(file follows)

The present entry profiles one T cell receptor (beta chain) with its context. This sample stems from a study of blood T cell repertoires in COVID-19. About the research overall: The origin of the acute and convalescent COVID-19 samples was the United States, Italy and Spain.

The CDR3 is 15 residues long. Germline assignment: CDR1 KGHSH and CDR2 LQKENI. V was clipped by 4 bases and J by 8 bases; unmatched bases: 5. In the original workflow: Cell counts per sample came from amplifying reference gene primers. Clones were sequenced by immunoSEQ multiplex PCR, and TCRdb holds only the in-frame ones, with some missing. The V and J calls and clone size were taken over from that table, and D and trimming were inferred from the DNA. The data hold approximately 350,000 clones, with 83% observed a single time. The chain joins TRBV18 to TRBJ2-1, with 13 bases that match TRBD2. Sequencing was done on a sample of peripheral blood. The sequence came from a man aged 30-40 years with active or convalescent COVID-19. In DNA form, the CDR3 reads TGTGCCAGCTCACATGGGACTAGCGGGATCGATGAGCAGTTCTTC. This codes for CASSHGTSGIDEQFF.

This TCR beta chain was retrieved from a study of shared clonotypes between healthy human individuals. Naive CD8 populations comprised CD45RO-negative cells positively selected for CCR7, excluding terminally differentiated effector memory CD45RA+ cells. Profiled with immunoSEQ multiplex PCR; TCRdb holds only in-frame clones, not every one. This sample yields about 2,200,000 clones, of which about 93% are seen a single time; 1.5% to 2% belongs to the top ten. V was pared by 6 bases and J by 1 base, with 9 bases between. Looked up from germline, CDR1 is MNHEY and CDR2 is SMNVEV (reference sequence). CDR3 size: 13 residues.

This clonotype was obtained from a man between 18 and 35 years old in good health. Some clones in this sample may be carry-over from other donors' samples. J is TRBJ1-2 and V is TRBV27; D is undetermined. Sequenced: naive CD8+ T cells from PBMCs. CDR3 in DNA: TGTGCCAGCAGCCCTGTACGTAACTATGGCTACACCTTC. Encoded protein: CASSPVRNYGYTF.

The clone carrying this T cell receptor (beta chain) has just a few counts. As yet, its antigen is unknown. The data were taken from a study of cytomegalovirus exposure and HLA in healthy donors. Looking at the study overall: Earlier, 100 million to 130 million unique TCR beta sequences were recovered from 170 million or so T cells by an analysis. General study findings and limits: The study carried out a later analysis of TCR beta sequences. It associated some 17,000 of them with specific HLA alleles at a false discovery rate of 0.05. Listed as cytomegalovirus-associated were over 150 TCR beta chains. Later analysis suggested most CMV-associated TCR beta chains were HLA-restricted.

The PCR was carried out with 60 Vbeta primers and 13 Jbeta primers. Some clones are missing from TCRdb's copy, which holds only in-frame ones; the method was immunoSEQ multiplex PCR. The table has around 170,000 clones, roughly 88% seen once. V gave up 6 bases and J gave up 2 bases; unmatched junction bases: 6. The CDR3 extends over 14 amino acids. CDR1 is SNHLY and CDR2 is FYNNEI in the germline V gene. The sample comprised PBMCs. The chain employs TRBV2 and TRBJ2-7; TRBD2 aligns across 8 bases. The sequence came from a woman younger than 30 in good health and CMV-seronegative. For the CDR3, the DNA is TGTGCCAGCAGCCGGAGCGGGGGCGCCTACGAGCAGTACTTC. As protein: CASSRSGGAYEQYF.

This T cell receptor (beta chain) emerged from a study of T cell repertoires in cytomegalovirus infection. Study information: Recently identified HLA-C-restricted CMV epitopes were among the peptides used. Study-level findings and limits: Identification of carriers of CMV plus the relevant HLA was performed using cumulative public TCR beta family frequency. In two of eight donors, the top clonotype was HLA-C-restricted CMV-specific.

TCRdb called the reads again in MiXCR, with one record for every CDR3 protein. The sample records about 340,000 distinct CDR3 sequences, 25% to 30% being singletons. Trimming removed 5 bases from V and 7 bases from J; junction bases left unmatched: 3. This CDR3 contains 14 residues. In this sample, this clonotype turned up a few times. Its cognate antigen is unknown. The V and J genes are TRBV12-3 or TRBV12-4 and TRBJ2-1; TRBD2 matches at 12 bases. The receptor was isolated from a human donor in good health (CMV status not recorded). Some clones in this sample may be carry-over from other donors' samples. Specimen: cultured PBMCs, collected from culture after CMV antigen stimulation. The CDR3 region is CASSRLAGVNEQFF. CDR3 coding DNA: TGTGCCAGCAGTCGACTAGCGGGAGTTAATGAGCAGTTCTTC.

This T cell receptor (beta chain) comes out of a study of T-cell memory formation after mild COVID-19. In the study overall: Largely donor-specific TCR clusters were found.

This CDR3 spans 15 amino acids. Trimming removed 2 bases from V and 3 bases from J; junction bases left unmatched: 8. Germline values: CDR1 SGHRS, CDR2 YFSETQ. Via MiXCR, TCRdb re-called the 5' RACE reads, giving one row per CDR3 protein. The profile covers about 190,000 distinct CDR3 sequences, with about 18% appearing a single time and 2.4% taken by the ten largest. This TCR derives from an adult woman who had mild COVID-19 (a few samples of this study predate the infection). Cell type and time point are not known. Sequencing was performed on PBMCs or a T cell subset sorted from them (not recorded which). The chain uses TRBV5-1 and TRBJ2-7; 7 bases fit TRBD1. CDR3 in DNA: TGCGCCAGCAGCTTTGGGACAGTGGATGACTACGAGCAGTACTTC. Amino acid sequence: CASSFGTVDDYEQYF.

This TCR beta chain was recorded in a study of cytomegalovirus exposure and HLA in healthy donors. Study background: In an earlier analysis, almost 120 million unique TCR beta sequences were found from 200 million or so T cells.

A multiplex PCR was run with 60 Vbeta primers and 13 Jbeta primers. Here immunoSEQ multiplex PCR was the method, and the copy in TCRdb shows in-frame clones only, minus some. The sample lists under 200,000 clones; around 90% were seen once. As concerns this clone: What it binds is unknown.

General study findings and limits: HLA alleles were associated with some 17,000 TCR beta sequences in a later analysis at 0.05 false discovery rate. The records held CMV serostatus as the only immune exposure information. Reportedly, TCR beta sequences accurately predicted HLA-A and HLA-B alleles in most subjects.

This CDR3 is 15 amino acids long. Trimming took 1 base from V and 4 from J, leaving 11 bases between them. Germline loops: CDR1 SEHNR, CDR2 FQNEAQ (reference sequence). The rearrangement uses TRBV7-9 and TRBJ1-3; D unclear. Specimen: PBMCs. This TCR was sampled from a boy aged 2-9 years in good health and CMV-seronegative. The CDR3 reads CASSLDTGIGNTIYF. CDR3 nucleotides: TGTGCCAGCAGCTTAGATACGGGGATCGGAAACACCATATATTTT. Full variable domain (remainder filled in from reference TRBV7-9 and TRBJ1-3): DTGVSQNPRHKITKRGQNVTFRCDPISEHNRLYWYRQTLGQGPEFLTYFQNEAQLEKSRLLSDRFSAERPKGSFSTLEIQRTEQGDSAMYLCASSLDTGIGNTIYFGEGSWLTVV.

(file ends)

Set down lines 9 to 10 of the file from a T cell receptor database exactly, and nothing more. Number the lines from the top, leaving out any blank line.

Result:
This T cell receptor (beta chain) comes out of a study of T-cell memory formation after mild COVID-19. In the study overall: Largely donor-specific TCR clusters were found.

This CDR3 spans 15 amino acids. Trimming removed 2 bases from V and 3 bases from J; junction bases left unmatched: 8. Germline values: CDR1 SGHRS, CDR2 YFSETQ. Via MiXCR, TCRdb re-called the 5' RACE reads, giving one row per CDR3 protein. The profile covers about 190,000 distinct CDR3 sequences, with about 18% appearing a single time and 2.4% taken by the ten largest. This TCR derives from an adult woman who had mild COVID-19 (a few samples of this study predate the infection). Cell type and time point are not known. Sequencing was performed on PBMCs or a T cell subset sorted from them (not recorded which). The chain uses TRBV5-1 and TRBJ2-7; 7 bases fit TRBD1. CDR3 in DNA: TGCGCCAGCAGCTTTGGGACAGTGGATGACTACGAGCAGTACTTC. Amino acid sequence: CASSFGTVDDYEQYF.